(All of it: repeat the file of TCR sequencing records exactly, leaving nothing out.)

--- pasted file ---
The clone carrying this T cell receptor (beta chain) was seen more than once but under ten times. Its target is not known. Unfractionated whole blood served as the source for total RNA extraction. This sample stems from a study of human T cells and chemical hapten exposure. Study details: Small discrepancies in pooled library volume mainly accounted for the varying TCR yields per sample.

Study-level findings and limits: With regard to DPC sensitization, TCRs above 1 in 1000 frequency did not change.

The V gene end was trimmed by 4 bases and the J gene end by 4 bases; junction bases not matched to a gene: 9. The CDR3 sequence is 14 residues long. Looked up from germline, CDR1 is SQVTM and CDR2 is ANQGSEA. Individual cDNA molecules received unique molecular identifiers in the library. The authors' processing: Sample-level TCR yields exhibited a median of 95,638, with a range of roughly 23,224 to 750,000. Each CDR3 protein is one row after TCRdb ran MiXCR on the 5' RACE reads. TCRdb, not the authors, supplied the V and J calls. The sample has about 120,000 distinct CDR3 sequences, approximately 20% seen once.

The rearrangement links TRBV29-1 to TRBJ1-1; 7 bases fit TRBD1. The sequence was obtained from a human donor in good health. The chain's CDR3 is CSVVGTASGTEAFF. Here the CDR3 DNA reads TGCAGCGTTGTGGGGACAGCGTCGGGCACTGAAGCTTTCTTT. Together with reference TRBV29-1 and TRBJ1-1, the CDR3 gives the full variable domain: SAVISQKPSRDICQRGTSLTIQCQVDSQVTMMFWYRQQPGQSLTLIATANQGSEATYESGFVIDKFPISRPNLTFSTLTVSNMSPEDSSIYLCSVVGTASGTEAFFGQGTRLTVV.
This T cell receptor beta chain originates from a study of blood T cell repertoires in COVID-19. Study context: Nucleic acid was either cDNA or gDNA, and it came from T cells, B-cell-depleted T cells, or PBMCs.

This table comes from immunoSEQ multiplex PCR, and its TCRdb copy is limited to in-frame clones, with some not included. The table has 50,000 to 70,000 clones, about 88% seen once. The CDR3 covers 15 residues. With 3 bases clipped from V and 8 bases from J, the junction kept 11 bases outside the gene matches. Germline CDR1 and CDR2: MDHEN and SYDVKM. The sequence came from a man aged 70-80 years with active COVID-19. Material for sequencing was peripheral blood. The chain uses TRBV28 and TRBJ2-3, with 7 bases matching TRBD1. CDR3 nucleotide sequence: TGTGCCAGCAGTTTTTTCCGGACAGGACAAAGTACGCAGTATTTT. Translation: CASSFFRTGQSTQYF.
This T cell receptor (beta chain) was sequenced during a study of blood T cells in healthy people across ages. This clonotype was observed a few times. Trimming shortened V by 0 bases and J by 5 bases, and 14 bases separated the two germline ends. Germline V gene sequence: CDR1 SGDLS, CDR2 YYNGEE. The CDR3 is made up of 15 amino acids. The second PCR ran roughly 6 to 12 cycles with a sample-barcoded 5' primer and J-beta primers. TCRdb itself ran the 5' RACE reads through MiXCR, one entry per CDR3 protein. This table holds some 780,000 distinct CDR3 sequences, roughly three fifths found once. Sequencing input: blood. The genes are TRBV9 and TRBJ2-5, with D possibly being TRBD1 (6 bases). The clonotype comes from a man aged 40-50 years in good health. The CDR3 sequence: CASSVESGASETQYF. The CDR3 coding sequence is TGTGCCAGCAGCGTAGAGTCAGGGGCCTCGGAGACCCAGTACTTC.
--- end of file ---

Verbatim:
The clone carrying this T cell receptor (beta chain) was seen more than once but under ten times. Its target is not known. Unfractionated whole blood served as the source for total RNA extraction. This sample stems from a study of human T cells and chemical hapten exposure. Study details: Small discrepancies in pooled library volume mainly accounted for the varying TCR yields per sample.

Study-level findings and limits: With regard to DPC sensitization, TCRs above 1 in 1000 frequency did not change.

The V gene end was trimmed by 4 bases and the J gene end by 4 bases; junction bases not matched to a gene: 9. The CDR3 sequence is 14 residues long. Looked up from germline, CDR1 is SQVTM and CDR2 is ANQGSEA. Individual cDNA molecules received unique molecular identifiers in the library. The authors' processing: Sample-level TCR yields exhibited a median of 95,638, with a range of roughly 23,224 to 750,000. Each CDR3 protein is one row after TCRdb ran MiXCR on the 5' RACE reads. TCRdb, not the authors, supplied the V and J calls. The sample has about 120,000 distinct CDR3 sequences, approximately 20% seen once.

The rearrangement links TRBV29-1 to TRBJ1-1; 7 bases fit TRBD1. The sequence was obtained from a human donor in good health. The chain's CDR3 is CSVVGTASGTEAFF. Here the CDR3 DNA reads TGCAGCGTTGTGGGGACAGCGTCGGGCACTGAAGCTTTCTTT. Together with reference TRBV29-1 and TRBJ1-1, the CDR3 gives the full variable domain: SAVISQKPSRDICQRGTSLTIQCQVDSQVTMMFWYRQQPGQSLTLIATANQGSEATYESGFVIDKFPISRPNLTFSTLTVSNMSPEDSSIYLCSVVGTASGTEAFFGQGTRLTVV.
This T cell receptor beta chain originates from a study of blood T cell repertoires in COVID-19. Study context: Nucleic acid was either cDNA or gDNA, and it came from T cells, B-cell-depleted T cells, or PBMCs.

This table comes from immunoSEQ multiplex PCR, and its TCRdb copy is limited to in-frame clones, with some not included. The table has 50,000 to 70,000 clones, about 88% seen once. The CDR3 covers 15 residues. With 3 bases clipped from V and 8 bases from J, the junction kept 11 bases outside the gene matches. Germline CDR1 and CDR2: MDHEN and SYDVKM. The sequence came from a man aged 70-80 years with active COVID-19. Material for sequencing was peripheral blood. The chain uses TRBV28 and TRBJ2-3, with 7 bases matching TRBD1. CDR3 nucleotide sequence: TGTGCCAGCAGTTTTTTCCGGACAGGACAAAGTACGCAGTATTTT. Translation: CASSFFRTGQSTQYF.
This T cell receptor (beta chain) was sequenced during a study of blood T cells in healthy people across ages. This clonotype was observed a few times. Trimming shortened V by 0 bases and J by 5 bases, and 14 bases separated the two germline ends. Germline V gene sequence: CDR1 SGDLS, CDR2 YYNGEE. The CDR3 is made up of 15 amino acids. The second PCR ran roughly 6 to 12 cycles with a sample-barcoded 5' primer and J-beta primers. TCRdb itself ran the 5' RACE reads through MiXCR, one entry per CDR3 protein. This table holds some 780,000 distinct CDR3 sequences, roughly three fifths found once. Sequencing input: blood. The genes are TRBV9 and TRBJ2-5, with D possibly being TRBD1 (6 bases). The clonotype comes from a man aged 40-50 years in good health. The CDR3 sequence: CASSVESGASETQYF. The CDR3 coding sequence is TGTGCCAGCAGCGTAGAGTCAGGGGCCTCGGAGACCCAGTACTTC.